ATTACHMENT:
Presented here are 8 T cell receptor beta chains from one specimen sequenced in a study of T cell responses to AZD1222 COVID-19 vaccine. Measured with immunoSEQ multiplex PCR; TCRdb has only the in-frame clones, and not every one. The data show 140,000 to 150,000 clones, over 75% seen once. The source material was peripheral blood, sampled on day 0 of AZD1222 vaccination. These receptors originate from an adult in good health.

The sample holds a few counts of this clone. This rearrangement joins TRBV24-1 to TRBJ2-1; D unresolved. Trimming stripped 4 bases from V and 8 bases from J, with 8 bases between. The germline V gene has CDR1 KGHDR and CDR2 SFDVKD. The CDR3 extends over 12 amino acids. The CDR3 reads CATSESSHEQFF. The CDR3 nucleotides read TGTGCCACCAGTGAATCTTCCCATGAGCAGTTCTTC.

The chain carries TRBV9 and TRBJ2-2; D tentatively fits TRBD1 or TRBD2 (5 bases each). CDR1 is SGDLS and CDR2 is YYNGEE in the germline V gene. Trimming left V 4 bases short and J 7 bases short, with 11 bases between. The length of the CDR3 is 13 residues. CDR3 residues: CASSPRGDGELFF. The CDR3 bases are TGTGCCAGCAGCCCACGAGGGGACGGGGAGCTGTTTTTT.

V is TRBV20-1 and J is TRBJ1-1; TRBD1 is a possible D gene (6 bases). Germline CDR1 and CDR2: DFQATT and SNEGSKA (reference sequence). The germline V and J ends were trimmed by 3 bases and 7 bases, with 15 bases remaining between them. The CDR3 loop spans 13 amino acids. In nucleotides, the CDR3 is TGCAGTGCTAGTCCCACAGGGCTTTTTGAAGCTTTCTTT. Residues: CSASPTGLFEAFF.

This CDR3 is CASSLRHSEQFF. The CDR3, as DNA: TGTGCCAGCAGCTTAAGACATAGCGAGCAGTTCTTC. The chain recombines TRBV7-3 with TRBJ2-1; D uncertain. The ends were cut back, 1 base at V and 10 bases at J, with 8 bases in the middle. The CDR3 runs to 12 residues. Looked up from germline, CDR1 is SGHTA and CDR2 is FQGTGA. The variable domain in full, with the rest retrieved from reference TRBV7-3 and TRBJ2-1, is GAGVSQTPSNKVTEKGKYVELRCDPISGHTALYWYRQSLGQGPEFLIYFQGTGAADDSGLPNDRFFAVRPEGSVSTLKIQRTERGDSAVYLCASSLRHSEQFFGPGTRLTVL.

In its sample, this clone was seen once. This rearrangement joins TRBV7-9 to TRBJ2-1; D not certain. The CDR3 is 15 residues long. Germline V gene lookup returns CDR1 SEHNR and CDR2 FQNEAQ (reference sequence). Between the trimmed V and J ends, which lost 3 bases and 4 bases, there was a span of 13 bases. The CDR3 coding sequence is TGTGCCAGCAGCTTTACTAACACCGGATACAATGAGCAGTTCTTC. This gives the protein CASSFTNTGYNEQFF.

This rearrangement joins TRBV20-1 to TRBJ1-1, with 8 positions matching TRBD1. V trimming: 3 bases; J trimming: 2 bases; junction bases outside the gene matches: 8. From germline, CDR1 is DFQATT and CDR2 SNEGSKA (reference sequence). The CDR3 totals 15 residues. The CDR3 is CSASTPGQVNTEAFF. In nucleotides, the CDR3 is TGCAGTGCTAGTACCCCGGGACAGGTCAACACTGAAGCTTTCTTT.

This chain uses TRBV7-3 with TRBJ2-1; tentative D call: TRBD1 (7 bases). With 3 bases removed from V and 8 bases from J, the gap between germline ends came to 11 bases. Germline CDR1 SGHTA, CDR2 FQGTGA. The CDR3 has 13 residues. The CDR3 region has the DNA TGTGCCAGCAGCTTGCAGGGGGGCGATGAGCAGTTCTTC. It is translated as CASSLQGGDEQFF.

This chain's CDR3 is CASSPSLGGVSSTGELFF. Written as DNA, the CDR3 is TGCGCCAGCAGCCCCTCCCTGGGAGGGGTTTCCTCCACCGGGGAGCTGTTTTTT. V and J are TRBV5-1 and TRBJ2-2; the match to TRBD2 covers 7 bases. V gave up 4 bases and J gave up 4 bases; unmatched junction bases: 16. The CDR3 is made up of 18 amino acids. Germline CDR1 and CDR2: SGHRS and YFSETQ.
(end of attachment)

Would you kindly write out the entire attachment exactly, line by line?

Presented here are 8 T cell receptor beta chains from one specimen sequenced in a study of T cell responses to AZD1222 COVID-19 vaccine. Measured with immunoSEQ multiplex PCR; TCRdb has only the in-frame clones, and not every one. The data show 140,000 to 150,000 clones, over 75% seen once. The source material was peripheral blood, sampled on day 0 of AZD1222 vaccination. These receptors originate from an adult in good health.

The sample holds a few counts of this clone. This rearrangement joins TRBV24-1 to TRBJ2-1; D unresolved. Trimming stripped 4 bases from V and 8 bases from J, with 8 bases between. The germline V gene has CDR1 KGHDR and CDR2 SFDVKD. The CDR3 extends over 12 amino acids. The CDR3 reads CATSESSHEQFF. The CDR3 nucleotides read TGTGCCACCAGTGAATCTTCCCATGAGCAGTTCTTC.

The chain carries TRBV9 and TRBJ2-2; D tentatively fits TRBD1 or TRBD2 (5 bases each). CDR1 is SGDLS and CDR2 is YYNGEE in the germline V gene. Trimming left V 4 bases short and J 7 bases short, with 11 bases between. The length of the CDR3 is 13 residues. CDR3 residues: CASSPRGDGELFF. The CDR3 bases are TGTGCCAGCAGCCCACGAGGGGACGGGGAGCTGTTTTTT.

V is TRBV20-1 and J is TRBJ1-1; TRBD1 is a possible D gene (6 bases). Germline CDR1 and CDR2: DFQATT and SNEGSKA (reference sequence). The germline V and J ends were trimmed by 3 bases and 7 bases, with 15 bases remaining between them. The CDR3 loop spans 13 amino acids. In nucleotides, the CDR3 is TGCAGTGCTAGTCCCACAGGGCTTTTTGAAGCTTTCTTT. Residues: CSASPTGLFEAFF.

This CDR3 is CASSLRHSEQFF. The CDR3, as DNA: TGTGCCAGCAGCTTAAGACATAGCGAGCAGTTCTTC. The chain recombines TRBV7-3 with TRBJ2-1; D uncertain. The ends were cut back, 1 base at V and 10 bases at J, with 8 bases in the middle. The CDR3 runs to 12 residues. Looked up from germline, CDR1 is SGHTA and CDR2 is FQGTGA. The variable domain in full, with the rest retrieved from reference TRBV7-3 and TRBJ2-1, is GAGVSQTPSNKVTEKGKYVELRCDPISGHTALYWYRQSLGQGPEFLIYFQGTGAADDSGLPNDRFFAVRPEGSVSTLKIQRTERGDSAVYLCASSLRHSEQFFGPGTRLTVL.

In its sample, this clone was seen once. This rearrangement joins TRBV7-9 to TRBJ2-1; D not certain. The CDR3 is 15 residues long. Germline V gene lookup returns CDR1 SEHNR and CDR2 FQNEAQ (reference sequence). Between the trimmed V and J ends, which lost 3 bases and 4 bases, there was a span of 13 bases. The CDR3 coding sequence is TGTGCCAGCAGCTTTACTAACACCGGATACAATGAGCAGTTCTTC. This gives the protein CASSFTNTGYNEQFF.

This rearrangement joins TRBV20-1 to TRBJ1-1, with 8 positions matching TRBD1. V trimming: 3 bases; J trimming: 2 bases; junction bases outside the gene matches: 8. From germline, CDR1 is DFQATT and CDR2 SNEGSKA (reference sequence). The CDR3 totals 15 residues. The CDR3 is CSASTPGQVNTEAFF. In nucleotides, the CDR3 is TGCAGTGCTAGTACCCCGGGACAGGTCAACACTGAAGCTTTCTTT.

This chain uses TRBV7-3 with TRBJ2-1; tentative D call: TRBD1 (7 bases). With 3 bases removed from V and 8 bases from J, the gap between germline ends came to 11 bases. Germline CDR1 SGHTA, CDR2 FQGTGA. The CDR3 has 13 residues. The CDR3 region has the DNA TGTGCCAGCAGCTTGCAGGGGGGCGATGAGCAGTTCTTC. It is translated as CASSLQGGDEQFF.

This chain's CDR3 is CASSPSLGGVSSTGELFF. Written as DNA, the CDR3 is TGCGCCAGCAGCCCCTCCCTGGGAGGGGTTTCCTCCACCGGGGAGCTGTTTTTT. V and J are TRBV5-1 and TRBJ2-2; the match to TRBD2 covers 7 bases. V gave up 4 bases and J gave up 4 bases; unmatched junction bases: 16. The CDR3 is made up of 18 amino acids. Germline CDR1 and CDR2: SGHRS and YFSETQ.